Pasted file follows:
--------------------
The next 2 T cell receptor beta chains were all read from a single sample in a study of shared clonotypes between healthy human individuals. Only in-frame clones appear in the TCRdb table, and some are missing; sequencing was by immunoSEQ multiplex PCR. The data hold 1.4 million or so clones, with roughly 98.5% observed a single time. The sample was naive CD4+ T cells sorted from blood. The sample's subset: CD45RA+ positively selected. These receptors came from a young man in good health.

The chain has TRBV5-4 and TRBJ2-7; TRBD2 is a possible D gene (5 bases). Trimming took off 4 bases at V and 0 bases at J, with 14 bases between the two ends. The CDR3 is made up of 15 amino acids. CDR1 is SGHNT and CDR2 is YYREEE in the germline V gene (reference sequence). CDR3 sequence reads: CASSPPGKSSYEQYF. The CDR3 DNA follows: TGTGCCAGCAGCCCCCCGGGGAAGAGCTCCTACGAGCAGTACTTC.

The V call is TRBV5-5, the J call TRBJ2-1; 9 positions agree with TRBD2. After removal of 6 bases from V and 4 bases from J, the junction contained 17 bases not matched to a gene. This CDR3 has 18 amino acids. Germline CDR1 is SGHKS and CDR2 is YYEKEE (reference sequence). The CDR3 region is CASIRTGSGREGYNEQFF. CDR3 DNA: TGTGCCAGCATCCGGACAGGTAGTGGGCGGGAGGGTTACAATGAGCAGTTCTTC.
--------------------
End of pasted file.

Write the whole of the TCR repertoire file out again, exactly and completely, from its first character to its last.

The next 2 T cell receptor beta chains were all read from a single sample in a study of shared clonotypes between healthy human individuals. Only in-frame clones appear in the TCRdb table, and some are missing; sequencing was by immunoSEQ multiplex PCR. The data hold 1.4 million or so clones, with roughly 98.5% observed a single time. The sample was naive CD4+ T cells sorted from blood. The sample's subset: CD45RA+ positively selected. These receptors came from a young man in good health.

The chain has TRBV5-4 and TRBJ2-7; TRBD2 is a possible D gene (5 bases). Trimming took off 4 bases at V and 0 bases at J, with 14 bases between the two ends. The CDR3 is made up of 15 amino acids. CDR1 is SGHNT and CDR2 is YYREEE in the germline V gene (reference sequence). CDR3 sequence reads: CASSPPGKSSYEQYF. The CDR3 DNA follows: TGTGCCAGCAGCCCCCCGGGGAAGAGCTCCTACGAGCAGTACTTC.

The V call is TRBV5-5, the J call TRBJ2-1; 9 positions agree with TRBD2. After removal of 6 bases from V and 4 bases from J, the junction contained 17 bases not matched to a gene. This CDR3 has 18 amino acids. Germline CDR1 is SGHKS and CDR2 is YYEKEE (reference sequence). The CDR3 region is CASIRTGSGREGYNEQFF. CDR3 DNA: TGTGCCAGCATCCGGACAGGTAGTGGGCGGGAGGGTTACAATGAGCAGTTCTTC.